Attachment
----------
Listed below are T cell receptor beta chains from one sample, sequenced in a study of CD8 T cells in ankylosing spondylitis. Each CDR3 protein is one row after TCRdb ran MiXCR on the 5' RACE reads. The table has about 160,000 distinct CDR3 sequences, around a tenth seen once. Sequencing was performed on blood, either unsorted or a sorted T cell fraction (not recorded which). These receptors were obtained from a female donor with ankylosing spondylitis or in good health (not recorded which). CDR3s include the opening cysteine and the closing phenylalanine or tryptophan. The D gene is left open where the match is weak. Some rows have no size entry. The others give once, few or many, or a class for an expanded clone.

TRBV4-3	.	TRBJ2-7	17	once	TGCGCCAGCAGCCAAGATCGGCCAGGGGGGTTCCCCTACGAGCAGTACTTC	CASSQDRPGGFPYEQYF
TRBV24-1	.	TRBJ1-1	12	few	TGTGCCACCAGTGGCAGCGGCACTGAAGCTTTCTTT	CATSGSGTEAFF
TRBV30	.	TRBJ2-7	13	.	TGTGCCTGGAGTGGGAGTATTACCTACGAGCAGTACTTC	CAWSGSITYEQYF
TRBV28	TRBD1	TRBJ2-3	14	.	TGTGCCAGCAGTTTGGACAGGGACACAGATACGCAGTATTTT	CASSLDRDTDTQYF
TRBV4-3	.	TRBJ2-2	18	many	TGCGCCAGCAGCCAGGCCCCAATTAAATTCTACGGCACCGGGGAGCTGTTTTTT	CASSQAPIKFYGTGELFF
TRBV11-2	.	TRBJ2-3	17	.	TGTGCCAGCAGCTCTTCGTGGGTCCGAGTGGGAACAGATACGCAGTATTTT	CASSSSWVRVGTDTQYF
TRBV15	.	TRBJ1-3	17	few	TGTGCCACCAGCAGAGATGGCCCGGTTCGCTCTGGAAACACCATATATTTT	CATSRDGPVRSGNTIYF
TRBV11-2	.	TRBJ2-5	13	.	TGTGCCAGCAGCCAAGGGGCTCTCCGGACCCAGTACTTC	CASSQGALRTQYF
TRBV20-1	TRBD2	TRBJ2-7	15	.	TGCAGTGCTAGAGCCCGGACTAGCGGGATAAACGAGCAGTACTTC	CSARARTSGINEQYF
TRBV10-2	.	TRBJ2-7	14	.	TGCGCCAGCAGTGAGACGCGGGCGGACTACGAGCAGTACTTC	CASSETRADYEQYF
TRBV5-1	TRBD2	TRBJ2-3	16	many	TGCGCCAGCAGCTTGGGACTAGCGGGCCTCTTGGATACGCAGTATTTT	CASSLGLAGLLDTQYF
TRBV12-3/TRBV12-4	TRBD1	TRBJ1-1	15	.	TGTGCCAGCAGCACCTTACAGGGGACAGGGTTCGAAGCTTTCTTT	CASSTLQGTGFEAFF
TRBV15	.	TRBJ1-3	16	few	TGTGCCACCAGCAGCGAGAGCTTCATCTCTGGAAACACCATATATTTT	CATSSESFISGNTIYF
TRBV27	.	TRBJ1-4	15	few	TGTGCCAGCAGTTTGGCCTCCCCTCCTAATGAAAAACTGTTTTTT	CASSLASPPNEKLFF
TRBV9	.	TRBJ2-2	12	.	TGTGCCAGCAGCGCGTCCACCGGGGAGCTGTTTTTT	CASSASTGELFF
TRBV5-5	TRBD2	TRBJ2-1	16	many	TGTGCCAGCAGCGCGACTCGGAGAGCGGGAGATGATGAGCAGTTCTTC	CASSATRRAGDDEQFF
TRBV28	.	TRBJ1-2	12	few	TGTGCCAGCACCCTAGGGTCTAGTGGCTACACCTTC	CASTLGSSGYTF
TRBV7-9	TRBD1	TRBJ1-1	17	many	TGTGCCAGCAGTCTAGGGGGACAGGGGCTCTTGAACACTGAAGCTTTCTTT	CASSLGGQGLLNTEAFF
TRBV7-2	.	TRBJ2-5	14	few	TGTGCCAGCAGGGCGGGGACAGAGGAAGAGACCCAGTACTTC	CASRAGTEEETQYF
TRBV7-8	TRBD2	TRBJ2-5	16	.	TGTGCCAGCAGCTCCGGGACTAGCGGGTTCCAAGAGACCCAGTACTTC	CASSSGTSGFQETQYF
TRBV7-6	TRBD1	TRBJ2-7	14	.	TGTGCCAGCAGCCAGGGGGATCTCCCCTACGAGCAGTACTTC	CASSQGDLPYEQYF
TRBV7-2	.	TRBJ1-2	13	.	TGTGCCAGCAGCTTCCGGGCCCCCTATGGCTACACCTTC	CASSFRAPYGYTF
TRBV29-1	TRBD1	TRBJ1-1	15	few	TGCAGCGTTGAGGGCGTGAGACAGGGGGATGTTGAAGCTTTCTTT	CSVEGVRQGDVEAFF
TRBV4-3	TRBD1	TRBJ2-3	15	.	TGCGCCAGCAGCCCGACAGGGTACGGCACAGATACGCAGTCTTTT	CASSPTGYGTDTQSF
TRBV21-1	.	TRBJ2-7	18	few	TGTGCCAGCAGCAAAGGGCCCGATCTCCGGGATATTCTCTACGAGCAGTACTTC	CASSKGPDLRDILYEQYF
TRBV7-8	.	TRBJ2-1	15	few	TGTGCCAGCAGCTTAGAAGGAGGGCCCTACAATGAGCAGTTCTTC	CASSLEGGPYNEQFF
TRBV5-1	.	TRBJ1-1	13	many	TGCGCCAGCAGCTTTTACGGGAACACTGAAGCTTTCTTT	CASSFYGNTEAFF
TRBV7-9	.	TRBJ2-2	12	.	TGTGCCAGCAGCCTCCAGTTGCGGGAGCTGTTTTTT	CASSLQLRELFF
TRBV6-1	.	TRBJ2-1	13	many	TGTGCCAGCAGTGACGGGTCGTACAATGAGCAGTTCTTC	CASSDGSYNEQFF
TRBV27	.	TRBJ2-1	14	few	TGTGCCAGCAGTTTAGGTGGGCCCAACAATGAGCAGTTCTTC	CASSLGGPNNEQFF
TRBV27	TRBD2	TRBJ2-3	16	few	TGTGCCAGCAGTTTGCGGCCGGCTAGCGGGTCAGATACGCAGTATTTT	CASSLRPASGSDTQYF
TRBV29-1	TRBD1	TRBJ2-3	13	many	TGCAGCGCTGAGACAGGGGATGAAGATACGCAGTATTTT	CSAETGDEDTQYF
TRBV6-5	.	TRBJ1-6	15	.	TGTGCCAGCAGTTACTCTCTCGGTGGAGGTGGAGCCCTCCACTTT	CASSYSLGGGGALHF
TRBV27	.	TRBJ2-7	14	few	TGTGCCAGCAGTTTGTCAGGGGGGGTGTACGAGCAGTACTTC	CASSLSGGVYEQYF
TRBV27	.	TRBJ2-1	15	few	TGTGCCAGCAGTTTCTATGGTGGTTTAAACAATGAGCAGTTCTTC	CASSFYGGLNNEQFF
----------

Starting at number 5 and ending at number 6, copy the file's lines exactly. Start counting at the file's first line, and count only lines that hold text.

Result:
TRBV28	TRBD1	TRBJ2-3	14	.	TGTGCCAGCAGTTTGGACAGGGACACAGATACGCAGTATTTT	CASSLDRDTDTQYF
TRBV4-3	.	TRBJ2-2	18	many	TGCGCCAGCAGCCAGGCCCCAATTAAATTCTACGGCACCGGGGAGCTGTTTTTT	CASSQAPIKFYGTGELFF